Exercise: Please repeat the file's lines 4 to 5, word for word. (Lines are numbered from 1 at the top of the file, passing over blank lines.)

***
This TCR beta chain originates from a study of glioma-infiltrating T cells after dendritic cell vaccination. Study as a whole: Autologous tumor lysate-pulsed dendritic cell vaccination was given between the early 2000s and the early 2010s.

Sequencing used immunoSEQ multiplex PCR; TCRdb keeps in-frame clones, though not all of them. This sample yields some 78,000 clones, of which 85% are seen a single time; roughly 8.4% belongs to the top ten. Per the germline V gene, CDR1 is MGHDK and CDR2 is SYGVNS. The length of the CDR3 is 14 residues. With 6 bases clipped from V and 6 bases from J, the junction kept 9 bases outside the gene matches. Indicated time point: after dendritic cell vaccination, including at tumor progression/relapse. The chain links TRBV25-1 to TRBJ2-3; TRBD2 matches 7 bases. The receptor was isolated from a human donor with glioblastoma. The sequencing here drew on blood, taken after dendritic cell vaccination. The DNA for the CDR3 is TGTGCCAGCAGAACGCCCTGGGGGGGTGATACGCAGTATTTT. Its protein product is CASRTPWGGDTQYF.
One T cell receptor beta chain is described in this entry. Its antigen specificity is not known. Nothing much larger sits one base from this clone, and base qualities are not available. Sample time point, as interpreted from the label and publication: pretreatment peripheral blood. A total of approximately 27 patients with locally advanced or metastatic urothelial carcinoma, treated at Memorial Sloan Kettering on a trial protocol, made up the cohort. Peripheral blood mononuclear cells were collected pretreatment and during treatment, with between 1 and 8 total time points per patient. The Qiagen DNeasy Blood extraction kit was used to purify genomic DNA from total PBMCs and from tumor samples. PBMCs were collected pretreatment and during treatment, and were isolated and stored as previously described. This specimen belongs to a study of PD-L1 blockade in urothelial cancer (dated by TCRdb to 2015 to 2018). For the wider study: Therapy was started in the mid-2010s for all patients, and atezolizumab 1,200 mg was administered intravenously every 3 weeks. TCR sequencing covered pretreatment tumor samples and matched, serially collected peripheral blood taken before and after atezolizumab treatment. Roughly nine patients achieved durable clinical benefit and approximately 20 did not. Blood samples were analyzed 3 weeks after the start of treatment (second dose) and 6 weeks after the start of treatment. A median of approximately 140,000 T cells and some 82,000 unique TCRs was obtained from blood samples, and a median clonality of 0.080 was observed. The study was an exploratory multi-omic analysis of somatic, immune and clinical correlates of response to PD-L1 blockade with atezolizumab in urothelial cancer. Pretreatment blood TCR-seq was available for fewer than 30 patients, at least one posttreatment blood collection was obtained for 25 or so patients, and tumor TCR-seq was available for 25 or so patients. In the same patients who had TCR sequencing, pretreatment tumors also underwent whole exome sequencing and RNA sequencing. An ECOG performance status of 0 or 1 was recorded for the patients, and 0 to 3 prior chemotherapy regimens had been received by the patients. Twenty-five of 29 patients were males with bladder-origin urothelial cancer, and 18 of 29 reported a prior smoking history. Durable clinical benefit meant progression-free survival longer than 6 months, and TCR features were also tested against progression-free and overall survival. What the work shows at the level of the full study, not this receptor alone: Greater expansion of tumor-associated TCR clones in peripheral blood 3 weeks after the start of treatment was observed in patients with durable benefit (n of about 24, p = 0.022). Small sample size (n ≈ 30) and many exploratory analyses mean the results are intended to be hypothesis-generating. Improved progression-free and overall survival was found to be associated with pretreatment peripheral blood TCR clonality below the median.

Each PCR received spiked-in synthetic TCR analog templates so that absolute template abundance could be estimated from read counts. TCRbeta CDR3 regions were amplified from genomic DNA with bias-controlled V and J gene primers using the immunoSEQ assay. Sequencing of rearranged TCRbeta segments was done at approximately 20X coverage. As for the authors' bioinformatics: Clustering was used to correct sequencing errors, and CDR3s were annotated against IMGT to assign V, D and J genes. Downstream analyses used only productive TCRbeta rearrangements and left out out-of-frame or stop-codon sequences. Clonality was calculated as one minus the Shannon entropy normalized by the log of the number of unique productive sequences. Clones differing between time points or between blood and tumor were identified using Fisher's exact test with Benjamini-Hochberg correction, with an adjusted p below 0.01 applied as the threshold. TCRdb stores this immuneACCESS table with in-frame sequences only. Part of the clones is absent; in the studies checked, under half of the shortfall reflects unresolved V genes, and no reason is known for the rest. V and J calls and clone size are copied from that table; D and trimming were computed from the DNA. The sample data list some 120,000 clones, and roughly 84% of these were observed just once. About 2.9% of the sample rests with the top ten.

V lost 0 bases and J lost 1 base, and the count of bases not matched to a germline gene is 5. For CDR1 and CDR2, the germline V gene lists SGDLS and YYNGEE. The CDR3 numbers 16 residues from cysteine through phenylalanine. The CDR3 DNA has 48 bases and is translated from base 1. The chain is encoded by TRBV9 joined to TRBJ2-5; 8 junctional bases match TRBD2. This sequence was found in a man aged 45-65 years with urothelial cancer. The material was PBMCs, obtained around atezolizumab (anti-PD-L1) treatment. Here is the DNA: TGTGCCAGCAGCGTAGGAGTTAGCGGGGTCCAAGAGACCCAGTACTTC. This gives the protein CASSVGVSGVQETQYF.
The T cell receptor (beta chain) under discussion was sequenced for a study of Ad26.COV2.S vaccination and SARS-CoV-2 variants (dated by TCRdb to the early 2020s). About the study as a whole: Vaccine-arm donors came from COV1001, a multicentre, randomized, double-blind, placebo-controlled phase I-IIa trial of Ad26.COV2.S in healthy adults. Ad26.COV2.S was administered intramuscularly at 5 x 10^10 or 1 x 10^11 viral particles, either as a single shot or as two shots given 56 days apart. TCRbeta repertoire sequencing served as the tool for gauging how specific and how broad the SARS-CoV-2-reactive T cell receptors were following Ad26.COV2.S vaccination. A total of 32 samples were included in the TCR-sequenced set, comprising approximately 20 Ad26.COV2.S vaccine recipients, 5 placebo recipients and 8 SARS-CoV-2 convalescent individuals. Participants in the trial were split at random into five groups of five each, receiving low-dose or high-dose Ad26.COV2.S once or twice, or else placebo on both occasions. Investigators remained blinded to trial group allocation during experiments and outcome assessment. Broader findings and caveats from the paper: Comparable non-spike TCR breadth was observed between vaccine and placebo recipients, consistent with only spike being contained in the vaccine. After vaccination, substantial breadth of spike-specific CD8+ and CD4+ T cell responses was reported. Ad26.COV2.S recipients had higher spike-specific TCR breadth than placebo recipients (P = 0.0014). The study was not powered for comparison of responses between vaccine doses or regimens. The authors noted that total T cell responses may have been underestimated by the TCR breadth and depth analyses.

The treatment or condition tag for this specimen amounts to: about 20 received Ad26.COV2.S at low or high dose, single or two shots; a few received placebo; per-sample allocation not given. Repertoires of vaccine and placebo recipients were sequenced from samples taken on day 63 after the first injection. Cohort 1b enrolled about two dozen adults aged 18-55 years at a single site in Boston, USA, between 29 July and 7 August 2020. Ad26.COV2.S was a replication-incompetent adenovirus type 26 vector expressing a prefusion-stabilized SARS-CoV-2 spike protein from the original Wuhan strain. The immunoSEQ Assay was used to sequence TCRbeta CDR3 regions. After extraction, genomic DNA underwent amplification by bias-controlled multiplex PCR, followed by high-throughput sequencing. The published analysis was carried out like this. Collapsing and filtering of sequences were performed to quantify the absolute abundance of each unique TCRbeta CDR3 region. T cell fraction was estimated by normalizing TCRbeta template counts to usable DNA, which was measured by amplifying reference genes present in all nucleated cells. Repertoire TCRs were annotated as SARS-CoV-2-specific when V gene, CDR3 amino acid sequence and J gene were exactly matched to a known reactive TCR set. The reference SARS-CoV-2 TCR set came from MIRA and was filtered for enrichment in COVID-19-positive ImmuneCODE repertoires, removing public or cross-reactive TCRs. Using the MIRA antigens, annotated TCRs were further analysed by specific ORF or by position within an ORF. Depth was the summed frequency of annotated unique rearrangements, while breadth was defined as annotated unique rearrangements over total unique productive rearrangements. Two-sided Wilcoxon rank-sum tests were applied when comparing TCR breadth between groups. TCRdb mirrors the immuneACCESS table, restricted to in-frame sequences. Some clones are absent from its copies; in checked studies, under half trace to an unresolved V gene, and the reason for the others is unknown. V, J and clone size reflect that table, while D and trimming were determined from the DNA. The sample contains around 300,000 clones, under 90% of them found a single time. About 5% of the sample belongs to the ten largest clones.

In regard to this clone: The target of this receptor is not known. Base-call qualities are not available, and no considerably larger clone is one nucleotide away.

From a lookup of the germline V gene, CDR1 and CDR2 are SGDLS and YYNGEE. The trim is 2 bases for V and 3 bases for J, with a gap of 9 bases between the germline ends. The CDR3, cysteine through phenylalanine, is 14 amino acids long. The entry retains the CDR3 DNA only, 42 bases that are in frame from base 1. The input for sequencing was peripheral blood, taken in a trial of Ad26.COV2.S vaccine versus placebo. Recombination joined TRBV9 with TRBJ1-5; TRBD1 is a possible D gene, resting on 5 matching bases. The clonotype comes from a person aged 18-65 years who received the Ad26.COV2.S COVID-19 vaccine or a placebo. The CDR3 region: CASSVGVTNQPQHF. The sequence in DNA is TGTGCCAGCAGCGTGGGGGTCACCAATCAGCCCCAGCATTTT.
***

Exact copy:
Each PCR received spiked-in synthetic TCR analog templates so that absolute template abundance could be estimated from read counts. TCRbeta CDR3 regions were amplified from genomic DNA with bias-controlled V and J gene primers using the immunoSEQ assay. Sequencing of rearranged TCRbeta segments was done at approximately 20X coverage. As for the authors' bioinformatics: Clustering was used to correct sequencing errors, and CDR3s were annotated against IMGT to assign V, D and J genes. Downstream analyses used only productive TCRbeta rearrangements and left out out-of-frame or stop-codon sequences. Clonality was calculated as one minus the Shannon entropy normalized by the log of the number of unique productive sequences. Clones differing between time points or between blood and tumor were identified using Fisher's exact test with Benjamini-Hochberg correction, with an adjusted p below 0.01 applied as the threshold. TCRdb stores this immuneACCESS table with in-frame sequences only. Part of the clones is absent; in the studies checked, under half of the shortfall reflects unresolved V genes, and no reason is known for the rest. V and J calls and clone size are copied from that table; D and trimming were computed from the DNA. The sample data list some 120,000 clones, and roughly 84% of these were observed just once. About 2.9% of the sample rests with the top ten.

V lost 0 bases and J lost 1 base, and the count of bases not matched to a germline gene is 5. For CDR1 and CDR2, the germline V gene lists SGDLS and YYNGEE. The CDR3 numbers 16 residues from cysteine through phenylalanine. The CDR3 DNA has 48 bases and is translated from base 1. The chain is encoded by TRBV9 joined to TRBJ2-5; 8 junctional bases match TRBD2. This sequence was found in a man aged 45-65 years with urothelial cancer. The material was PBMCs, obtained around atezolizumab (anti-PD-L1) treatment. Here is the DNA: TGTGCCAGCAGCGTAGGAGTTAGCGGGGTCCAAGAGACCCAGTACTTC. This gives the protein CASSVGVSGVQETQYF.